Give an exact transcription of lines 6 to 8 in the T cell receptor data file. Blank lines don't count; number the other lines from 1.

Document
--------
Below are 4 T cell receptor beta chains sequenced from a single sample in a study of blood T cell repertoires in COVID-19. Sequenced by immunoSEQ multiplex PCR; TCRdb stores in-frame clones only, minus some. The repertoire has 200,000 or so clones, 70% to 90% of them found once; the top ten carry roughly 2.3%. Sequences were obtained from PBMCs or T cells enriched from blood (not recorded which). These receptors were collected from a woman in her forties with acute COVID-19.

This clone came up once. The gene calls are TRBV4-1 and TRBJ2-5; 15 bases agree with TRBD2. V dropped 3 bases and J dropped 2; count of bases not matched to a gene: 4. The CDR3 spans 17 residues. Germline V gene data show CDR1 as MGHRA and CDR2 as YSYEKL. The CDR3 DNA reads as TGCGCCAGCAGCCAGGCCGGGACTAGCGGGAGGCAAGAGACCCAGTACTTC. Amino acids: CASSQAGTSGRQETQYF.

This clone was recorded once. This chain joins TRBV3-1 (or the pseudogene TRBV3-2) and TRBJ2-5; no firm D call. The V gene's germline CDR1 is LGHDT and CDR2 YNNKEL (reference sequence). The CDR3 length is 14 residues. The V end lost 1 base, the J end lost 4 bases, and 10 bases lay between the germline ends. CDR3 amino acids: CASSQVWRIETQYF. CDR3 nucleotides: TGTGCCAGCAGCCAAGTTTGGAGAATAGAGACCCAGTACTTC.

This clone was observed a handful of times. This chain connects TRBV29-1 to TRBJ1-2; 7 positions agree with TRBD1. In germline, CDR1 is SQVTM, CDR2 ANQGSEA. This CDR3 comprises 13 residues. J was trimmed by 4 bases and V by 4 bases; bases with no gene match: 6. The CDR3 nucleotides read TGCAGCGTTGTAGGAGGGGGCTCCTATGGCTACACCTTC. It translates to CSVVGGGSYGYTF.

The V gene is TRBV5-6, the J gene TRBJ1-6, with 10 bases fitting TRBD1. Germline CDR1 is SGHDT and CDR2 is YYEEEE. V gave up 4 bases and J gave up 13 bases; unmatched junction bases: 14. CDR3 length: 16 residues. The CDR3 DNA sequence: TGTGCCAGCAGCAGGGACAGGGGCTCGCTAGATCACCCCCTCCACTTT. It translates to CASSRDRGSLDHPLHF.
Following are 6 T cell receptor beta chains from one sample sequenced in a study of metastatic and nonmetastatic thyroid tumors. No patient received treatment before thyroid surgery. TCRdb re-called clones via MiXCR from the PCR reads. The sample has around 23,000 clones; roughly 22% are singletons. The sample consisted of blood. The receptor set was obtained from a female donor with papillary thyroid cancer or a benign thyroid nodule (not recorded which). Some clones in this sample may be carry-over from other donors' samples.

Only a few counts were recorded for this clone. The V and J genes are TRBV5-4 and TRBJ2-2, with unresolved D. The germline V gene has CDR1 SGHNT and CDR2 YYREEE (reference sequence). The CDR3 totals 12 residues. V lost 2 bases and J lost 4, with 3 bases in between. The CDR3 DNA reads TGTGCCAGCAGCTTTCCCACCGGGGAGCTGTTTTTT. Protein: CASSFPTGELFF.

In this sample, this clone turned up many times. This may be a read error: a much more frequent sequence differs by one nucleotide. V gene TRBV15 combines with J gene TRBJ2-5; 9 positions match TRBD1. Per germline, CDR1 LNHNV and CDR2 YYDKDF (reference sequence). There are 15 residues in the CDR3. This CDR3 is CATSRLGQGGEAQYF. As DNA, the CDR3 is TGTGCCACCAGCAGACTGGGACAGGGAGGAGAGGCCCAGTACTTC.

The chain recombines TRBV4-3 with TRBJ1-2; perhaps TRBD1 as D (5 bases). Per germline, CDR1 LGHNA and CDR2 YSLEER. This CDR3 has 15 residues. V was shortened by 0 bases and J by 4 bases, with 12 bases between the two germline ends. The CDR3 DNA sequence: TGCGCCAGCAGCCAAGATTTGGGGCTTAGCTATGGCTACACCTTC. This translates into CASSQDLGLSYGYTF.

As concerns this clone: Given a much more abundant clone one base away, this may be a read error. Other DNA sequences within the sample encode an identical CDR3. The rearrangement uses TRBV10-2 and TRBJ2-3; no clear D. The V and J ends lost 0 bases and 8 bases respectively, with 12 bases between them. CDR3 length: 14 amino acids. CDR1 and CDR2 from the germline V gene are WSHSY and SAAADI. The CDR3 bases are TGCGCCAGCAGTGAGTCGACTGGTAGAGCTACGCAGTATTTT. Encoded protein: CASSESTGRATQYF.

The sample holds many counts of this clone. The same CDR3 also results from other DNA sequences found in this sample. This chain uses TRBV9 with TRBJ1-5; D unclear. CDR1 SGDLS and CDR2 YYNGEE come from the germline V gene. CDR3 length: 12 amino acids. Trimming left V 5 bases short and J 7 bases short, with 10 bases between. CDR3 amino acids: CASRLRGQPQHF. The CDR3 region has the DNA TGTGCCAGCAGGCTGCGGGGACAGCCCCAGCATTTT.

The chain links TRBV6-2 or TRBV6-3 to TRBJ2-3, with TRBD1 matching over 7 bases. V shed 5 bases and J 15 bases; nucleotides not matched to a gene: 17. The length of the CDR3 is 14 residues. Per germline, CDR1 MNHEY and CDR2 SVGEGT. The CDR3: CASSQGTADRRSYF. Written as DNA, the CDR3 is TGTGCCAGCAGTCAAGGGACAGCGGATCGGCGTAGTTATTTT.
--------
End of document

Following are 6 T cell receptor beta chains from one sample sequenced in a study of metastatic and nonmetastatic thyroid tumors. No patient received treatment before thyroid surgery. TCRdb re-called clones via MiXCR from the PCR reads. The sample has around 23,000 clones; roughly 22% are singletons. The sample consisted of blood. The receptor set was obtained from a female donor with papillary thyroid cancer or a benign thyroid nodule (not recorded which). Some clones in this sample may be carry-over from other donors' samples.

Only a few counts were recorded for this clone. The V and J genes are TRBV5-4 and TRBJ2-2, with unresolved D. The germline V gene has CDR1 SGHNT and CDR2 YYREEE (reference sequence). The CDR3 totals 12 residues. V lost 2 bases and J lost 4, with 3 bases in between. The CDR3 DNA reads TGTGCCAGCAGCTTTCCCACCGGGGAGCTGTTTTTT. Protein: CASSFPTGELFF.

In this sample, this clone turned up many times. This may be a read error: a much more frequent sequence differs by one nucleotide. V gene TRBV15 combines with J gene TRBJ2-5; 9 positions match TRBD1. Per germline, CDR1 LNHNV and CDR2 YYDKDF (reference sequence). There are 15 residues in the CDR3. This CDR3 is CATSRLGQGGEAQYF. As DNA, the CDR3 is TGTGCCACCAGCAGACTGGGACAGGGAGGAGAGGCCCAGTACTTC.